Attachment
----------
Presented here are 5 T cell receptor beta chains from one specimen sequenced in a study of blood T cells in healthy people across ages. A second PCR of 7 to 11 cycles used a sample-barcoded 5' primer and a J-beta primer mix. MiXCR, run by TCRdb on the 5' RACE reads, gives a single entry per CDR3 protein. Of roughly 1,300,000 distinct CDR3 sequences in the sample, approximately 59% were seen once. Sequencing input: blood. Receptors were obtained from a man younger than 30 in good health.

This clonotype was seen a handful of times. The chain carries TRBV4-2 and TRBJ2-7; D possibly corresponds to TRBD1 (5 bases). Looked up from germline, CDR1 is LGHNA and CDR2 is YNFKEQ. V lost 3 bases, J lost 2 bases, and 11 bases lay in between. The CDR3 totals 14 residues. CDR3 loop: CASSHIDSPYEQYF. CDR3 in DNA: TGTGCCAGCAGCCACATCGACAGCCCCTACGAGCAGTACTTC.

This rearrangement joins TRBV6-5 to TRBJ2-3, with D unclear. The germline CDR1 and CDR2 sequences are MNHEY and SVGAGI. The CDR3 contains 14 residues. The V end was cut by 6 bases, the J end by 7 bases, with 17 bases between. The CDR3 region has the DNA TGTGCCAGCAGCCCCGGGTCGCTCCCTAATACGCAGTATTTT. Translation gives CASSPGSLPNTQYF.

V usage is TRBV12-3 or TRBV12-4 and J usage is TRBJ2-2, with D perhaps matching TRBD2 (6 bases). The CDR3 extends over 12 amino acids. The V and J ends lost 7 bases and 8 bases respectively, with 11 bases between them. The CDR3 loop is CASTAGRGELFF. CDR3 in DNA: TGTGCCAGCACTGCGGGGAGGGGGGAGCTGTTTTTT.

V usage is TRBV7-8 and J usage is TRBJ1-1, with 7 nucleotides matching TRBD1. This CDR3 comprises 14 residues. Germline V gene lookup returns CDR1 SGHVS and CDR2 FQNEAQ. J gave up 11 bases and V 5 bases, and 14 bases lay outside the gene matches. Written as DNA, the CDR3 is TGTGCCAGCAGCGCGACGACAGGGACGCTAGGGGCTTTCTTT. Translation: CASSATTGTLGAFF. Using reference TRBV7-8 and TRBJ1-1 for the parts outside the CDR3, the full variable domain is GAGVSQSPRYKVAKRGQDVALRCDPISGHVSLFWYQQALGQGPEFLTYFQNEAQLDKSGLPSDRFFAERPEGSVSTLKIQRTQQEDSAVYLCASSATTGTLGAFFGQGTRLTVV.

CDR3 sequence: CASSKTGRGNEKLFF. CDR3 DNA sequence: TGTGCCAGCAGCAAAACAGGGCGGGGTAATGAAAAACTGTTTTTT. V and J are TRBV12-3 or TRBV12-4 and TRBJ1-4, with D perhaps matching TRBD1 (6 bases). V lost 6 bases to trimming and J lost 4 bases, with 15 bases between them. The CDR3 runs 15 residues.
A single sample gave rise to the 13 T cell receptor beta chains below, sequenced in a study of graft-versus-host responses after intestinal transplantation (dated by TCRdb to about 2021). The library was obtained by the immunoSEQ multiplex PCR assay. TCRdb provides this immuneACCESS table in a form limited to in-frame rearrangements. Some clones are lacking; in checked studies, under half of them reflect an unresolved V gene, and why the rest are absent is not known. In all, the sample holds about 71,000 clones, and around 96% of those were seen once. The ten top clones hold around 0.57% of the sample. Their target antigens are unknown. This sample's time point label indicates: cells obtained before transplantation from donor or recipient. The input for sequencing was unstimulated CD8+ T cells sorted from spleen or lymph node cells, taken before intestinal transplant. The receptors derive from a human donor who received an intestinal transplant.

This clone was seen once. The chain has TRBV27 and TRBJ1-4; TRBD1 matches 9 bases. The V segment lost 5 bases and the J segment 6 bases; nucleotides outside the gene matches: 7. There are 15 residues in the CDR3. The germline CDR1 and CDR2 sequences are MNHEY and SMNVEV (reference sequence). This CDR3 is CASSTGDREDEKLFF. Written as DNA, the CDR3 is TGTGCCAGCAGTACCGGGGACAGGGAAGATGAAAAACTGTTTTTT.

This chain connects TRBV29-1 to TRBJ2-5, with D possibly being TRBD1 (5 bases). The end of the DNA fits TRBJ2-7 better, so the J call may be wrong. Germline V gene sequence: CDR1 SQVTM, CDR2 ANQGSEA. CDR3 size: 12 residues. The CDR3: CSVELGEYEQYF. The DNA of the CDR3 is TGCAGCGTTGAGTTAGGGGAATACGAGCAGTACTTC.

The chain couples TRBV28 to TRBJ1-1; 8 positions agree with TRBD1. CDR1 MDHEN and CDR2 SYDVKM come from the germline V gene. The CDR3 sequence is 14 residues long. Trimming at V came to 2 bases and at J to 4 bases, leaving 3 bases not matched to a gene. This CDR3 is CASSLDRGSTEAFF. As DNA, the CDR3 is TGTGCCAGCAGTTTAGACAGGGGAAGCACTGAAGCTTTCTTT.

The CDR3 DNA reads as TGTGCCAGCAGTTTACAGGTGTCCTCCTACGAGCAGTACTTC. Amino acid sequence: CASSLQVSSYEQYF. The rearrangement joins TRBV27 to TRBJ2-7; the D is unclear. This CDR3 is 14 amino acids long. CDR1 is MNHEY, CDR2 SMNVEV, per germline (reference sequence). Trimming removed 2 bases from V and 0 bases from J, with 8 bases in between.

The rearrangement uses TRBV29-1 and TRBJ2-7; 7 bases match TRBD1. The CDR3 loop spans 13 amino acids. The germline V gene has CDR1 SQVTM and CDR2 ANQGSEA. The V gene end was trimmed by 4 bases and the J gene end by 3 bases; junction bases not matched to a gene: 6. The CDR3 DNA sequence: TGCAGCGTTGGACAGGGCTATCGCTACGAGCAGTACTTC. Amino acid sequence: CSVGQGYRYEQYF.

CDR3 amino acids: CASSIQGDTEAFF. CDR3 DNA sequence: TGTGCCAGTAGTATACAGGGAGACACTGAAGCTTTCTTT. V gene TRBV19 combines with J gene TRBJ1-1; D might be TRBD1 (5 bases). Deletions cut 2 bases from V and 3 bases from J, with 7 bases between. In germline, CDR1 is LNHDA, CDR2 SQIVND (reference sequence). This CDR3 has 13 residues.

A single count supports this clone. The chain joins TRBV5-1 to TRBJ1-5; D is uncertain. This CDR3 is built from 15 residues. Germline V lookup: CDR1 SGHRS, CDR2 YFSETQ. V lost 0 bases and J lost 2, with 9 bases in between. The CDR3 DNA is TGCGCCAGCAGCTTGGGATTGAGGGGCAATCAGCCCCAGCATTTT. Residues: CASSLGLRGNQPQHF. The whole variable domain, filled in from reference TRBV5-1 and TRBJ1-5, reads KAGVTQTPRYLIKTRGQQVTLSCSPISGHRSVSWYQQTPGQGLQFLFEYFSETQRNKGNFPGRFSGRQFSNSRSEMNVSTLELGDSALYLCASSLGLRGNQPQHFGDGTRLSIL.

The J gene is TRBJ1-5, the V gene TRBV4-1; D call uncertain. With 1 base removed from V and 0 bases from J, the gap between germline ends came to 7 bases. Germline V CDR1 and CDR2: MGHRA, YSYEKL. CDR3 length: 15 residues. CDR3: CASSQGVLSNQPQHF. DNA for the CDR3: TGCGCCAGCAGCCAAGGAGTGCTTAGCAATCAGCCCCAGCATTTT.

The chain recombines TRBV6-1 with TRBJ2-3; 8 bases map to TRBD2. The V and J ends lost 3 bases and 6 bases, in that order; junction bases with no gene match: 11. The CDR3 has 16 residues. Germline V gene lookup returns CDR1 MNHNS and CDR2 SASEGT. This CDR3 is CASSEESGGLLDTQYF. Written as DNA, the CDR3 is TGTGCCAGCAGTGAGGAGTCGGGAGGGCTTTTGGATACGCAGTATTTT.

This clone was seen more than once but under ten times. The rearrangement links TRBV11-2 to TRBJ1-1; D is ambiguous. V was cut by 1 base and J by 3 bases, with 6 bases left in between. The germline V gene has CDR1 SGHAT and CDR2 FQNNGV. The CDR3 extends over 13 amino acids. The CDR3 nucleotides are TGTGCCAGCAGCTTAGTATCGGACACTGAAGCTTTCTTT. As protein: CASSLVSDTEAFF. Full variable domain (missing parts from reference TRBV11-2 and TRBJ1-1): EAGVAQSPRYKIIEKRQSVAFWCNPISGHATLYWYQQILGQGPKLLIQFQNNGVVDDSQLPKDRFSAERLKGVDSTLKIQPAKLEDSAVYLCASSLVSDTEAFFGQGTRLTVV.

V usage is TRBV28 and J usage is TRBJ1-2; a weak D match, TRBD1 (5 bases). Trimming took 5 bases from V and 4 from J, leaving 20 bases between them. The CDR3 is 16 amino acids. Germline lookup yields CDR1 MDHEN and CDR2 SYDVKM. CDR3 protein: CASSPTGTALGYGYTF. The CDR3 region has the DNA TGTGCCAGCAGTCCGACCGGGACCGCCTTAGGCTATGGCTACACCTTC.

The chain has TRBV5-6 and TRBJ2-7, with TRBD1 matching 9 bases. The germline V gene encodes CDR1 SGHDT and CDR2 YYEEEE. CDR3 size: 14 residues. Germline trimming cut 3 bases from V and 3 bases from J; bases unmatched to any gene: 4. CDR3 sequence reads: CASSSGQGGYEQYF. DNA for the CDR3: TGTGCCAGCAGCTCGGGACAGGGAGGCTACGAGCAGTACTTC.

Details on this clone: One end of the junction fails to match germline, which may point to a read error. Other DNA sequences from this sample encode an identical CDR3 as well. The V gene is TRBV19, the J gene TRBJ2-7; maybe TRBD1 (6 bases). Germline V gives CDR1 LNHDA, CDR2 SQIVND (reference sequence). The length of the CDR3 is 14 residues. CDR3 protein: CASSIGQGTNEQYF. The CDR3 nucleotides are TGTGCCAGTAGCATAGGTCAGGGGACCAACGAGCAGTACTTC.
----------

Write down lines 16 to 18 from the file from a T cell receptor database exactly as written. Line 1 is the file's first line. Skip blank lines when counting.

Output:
The chain recombines TRBV6-1 with TRBJ2-3; 8 bases map to TRBD2. The V and J ends lost 3 bases and 6 bases, in that order; junction bases with no gene match: 11. The CDR3 has 16 residues. Germline V gene lookup returns CDR1 MNHNS and CDR2 SASEGT. This CDR3 is CASSEESGGLLDTQYF. Written as DNA, the CDR3 is TGTGCCAGCAGTGAGGAGTCGGGAGGGCTTTTGGATACGCAGTATTTT.

This clone was seen more than once but under ten times. The rearrangement links TRBV11-2 to TRBJ1-1; D is ambiguous. V was cut by 1 base and J by 3 bases, with 6 bases left in between. The germline V gene has CDR1 SGHAT and CDR2 FQNNGV. The CDR3 extends over 13 amino acids. The CDR3 nucleotides are TGTGCCAGCAGCTTAGTATCGGACACTGAAGCTTTCTTT. As protein: CASSLVSDTEAFF. Full variable domain (missing parts from reference TRBV11-2 and TRBJ1-1): EAGVAQSPRYKIIEKRQSVAFWCNPISGHATLYWYQQILGQGPKLLIQFQNNGVVDDSQLPKDRFSAERLKGVDSTLKIQPAKLEDSAVYLCASSLVSDTEAFFGQGTRLTVV.

V usage is TRBV28 and J usage is TRBJ1-2; a weak D match, TRBD1 (5 bases). Trimming took 5 bases from V and 4 from J, leaving 20 bases between them. The CDR3 is 16 amino acids. Germline lookup yields CDR1 MDHEN and CDR2 SYDVKM. CDR3 protein: CASSPTGTALGYGYTF. The CDR3 region has the DNA TGTGCCAGCAGTCCGACCGGGACCGCCTTAGGCTATGGCTACACCTTC.